In the second part, we focus on some applications of Naive Bayes models in text classification problems. Especially we focus on two special situations: 1) there is insufficient data for model training; 2) partial labeling problem. We choose Naive Bayes as our base model and do some improvement on the model to achieve better performance in those two situations. To improve model performance and to utilize as many information as possible, we introduce a correlation factor, which somehow relaxes the conditional independence assumption of Naive Bayes. The new estimates are biased estimation compared to the traditional Naive Bayes estimate, but have much smaller variance, which give us a better prediction result.

The Maxwell-Pauli Equations

Series
Dissertation Defense
Time
Tuesday, March 10, 2020 - 15:00 for 1 hour (actually 50 minutes)
Location
Skiles 006
Speaker
Forrest KiefferGeorgia Institute of Technology

Please Note: Thesis Defense

Energetic stability of matter in quantum mechanics, which refers to the ques-
tion of whether the ground state energy of a many-body quantum mechanical
system is finite, has long been a deep question of mathematical physics. For a
system of many non-relativistic electrons interacting with many nuclei in the
absence of electromagnetic fields this question traces back to the seminal work
of Tosio Kato in 1951 and Freeman Dyson and Andrew Lenard in 1967/1968.
In particular, Dyson and Lenard showed the ground state energy of the many-
body Schrödinger Hamiltonian is bounded below by a constant times the total
particle number, regardless of the size of the nuclear charges. This says such a
system is energetically stable (of the second kind). This situation changes dra-
matically when electromagnetic fields and spin interactions are present in the
problem. Even for a single electron with spin interacting with a single nucleus
of charge $Z > 0$ in an external magnetic field, Jurg Fröhlich, Elliot Lieb, and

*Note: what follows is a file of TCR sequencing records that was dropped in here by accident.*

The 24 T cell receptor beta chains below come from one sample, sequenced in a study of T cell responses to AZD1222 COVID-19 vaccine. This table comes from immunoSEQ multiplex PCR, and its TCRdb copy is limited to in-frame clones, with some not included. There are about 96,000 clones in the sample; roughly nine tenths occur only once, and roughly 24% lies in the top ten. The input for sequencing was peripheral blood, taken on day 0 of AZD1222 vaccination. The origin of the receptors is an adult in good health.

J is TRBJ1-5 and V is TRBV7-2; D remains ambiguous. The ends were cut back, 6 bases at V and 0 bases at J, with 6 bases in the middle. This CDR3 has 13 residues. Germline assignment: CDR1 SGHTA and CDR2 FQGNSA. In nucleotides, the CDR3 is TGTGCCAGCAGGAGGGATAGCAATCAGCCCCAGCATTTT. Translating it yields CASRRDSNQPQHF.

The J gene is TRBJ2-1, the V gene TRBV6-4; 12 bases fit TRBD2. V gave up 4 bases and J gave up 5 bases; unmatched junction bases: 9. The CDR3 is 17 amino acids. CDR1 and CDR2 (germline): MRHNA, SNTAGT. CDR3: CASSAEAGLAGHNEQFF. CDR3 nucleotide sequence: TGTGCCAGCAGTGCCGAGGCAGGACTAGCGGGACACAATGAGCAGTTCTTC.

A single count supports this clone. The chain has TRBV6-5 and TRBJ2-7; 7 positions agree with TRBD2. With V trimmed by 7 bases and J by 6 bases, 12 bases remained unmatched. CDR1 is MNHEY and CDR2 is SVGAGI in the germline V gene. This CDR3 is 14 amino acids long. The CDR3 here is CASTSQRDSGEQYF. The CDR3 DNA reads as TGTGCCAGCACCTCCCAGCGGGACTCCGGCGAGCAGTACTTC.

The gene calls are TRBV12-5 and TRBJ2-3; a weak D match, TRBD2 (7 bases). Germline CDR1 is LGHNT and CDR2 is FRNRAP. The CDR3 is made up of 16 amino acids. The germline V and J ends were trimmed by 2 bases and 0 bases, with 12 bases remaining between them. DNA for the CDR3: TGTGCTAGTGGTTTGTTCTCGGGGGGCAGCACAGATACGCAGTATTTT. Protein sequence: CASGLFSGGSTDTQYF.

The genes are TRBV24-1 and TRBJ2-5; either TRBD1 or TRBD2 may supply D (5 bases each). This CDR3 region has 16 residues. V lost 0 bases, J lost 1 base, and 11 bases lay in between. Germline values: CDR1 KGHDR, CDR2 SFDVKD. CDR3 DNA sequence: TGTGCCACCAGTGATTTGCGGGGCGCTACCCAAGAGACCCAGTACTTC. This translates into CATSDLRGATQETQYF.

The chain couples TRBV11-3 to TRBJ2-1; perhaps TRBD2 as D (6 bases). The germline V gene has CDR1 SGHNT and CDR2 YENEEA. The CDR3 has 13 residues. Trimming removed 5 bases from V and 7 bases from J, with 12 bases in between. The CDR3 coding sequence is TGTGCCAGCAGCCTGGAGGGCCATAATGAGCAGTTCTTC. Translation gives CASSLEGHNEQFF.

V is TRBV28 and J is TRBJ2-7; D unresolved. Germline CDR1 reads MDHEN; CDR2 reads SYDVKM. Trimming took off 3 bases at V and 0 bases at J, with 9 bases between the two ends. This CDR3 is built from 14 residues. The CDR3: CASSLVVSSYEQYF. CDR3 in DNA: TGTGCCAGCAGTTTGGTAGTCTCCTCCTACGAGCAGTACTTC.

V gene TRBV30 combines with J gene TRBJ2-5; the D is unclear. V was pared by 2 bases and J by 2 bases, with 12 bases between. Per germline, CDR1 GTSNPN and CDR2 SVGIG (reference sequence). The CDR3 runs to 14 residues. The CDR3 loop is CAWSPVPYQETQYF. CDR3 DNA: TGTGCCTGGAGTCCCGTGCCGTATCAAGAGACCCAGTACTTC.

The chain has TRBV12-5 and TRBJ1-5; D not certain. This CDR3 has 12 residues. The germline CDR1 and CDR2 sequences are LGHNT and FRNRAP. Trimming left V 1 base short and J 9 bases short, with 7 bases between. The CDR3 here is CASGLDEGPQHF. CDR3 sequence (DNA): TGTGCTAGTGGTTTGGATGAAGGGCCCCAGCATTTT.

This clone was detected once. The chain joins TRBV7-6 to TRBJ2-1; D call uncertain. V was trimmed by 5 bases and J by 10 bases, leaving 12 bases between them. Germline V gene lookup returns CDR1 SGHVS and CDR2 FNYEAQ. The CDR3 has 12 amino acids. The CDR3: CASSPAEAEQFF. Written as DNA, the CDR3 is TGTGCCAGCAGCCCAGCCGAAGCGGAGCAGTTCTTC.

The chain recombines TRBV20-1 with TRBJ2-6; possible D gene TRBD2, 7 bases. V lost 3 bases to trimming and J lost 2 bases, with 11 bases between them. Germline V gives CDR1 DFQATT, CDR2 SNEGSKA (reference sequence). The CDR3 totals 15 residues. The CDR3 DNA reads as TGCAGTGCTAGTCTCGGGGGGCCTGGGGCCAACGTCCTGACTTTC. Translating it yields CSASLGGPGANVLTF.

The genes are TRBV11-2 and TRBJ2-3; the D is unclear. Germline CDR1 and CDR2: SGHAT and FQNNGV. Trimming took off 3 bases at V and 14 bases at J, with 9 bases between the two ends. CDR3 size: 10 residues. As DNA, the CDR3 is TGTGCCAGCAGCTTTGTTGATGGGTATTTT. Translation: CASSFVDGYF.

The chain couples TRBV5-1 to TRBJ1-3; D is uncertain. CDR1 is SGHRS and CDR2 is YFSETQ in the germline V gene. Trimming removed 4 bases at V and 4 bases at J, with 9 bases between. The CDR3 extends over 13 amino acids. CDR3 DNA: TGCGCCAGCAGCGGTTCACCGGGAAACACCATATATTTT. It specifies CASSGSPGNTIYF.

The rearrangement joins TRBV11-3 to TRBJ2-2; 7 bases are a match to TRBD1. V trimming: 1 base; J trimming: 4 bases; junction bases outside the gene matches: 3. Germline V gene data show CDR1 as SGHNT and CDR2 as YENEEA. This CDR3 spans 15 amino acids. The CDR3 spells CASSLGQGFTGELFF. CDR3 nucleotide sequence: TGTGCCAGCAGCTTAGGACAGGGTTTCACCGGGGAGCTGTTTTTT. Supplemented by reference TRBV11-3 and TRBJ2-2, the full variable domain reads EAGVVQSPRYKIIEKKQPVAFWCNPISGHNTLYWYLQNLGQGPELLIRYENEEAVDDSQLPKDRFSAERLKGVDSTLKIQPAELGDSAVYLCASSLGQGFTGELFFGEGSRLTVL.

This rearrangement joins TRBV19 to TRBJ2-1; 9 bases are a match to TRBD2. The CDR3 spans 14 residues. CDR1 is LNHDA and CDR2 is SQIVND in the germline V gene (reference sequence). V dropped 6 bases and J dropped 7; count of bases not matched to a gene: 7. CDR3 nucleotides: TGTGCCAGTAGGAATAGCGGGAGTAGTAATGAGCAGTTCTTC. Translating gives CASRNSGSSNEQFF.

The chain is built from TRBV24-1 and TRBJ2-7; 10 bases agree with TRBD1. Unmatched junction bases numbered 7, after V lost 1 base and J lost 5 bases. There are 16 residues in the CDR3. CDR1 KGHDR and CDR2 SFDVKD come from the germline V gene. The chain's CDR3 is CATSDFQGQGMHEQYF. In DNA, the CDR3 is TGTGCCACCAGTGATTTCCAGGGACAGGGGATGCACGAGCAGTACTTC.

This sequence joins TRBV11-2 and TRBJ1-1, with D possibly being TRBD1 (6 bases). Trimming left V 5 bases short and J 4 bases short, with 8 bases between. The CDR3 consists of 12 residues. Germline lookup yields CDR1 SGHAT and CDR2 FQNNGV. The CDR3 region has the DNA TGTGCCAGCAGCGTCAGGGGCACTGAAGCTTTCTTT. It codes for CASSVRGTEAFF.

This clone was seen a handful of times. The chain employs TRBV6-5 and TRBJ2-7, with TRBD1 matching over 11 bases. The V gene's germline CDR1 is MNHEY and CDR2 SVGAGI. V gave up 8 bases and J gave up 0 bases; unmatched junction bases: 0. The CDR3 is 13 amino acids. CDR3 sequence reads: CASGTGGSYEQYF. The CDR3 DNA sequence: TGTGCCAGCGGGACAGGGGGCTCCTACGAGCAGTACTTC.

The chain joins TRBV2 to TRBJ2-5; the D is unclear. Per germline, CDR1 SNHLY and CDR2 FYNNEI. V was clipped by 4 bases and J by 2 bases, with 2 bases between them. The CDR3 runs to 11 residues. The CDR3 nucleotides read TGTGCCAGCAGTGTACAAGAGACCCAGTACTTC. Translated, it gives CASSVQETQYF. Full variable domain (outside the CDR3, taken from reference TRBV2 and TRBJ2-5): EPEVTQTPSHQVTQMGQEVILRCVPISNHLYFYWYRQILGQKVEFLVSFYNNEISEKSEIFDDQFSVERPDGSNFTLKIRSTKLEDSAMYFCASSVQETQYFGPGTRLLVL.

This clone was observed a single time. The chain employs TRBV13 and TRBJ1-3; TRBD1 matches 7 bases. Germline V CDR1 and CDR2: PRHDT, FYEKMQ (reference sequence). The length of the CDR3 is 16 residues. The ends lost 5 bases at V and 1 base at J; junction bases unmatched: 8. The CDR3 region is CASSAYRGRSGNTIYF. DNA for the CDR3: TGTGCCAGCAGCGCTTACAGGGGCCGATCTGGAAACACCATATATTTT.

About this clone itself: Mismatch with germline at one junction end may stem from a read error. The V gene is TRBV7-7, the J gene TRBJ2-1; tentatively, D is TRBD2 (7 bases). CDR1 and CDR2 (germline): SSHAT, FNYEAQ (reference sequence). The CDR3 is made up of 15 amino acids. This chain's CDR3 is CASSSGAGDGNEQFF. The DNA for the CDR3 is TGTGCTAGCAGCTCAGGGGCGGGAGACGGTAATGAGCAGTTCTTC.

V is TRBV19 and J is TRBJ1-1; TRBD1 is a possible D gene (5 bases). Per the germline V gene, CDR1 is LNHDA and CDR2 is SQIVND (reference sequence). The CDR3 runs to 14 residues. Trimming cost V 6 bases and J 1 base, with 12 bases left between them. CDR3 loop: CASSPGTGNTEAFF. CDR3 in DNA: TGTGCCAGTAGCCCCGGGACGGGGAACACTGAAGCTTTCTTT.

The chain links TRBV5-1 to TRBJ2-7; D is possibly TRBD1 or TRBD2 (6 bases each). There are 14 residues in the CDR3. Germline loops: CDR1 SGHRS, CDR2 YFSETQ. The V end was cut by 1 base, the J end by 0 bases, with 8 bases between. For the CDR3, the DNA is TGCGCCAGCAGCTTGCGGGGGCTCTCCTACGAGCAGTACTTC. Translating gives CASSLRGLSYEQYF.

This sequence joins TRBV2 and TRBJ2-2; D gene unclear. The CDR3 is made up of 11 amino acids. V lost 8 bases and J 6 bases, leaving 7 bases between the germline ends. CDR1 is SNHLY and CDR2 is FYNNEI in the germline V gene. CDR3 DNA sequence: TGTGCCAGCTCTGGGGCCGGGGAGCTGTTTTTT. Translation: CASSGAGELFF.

Michael Loss in 1986 showed that there is no ground state energy if $Z$ exceeds
a critical charge $Z_c$ and the ground state energy exists if $Z < Z_c$ . In other
words, if the nuclear charge is too large, the one-electron atom is energetically
unstable.


Another notion of stability in quantum mechanics is that of dynamic stabil-
ity, which refers to the question of global well-posedness for a system of partial
differential equations that models the dynamics of many electrons coupled to
their self-generated electromagnetic field and interacting with many nuclei. The
central motivating question of our PhD thesis is whether energetic stability has
any influence over dynamic stability. Concerning this question, we study the
quantum mechanical many-body problem of $N \geq 1$ non-relativistic electrons with
spin interacting with their self-generated classical electromagnetic field and $K \geq 0$
static nuclei. We model the dynamics of the electrons and their self-generated
electromagnetic field using the so-called many-body Maxwell-Pauli equations.
The main result presented is the construction time global, finite-energy, weak
solutions to the many-body Maxwell-Pauli equations under the assumption that
the fine structure constant $\alpha$ and the nuclear charges are sufficiently small to
ensure energetic stability of this system. This result represents an initial step
towards understanding the relationship between energetic stability and dynamic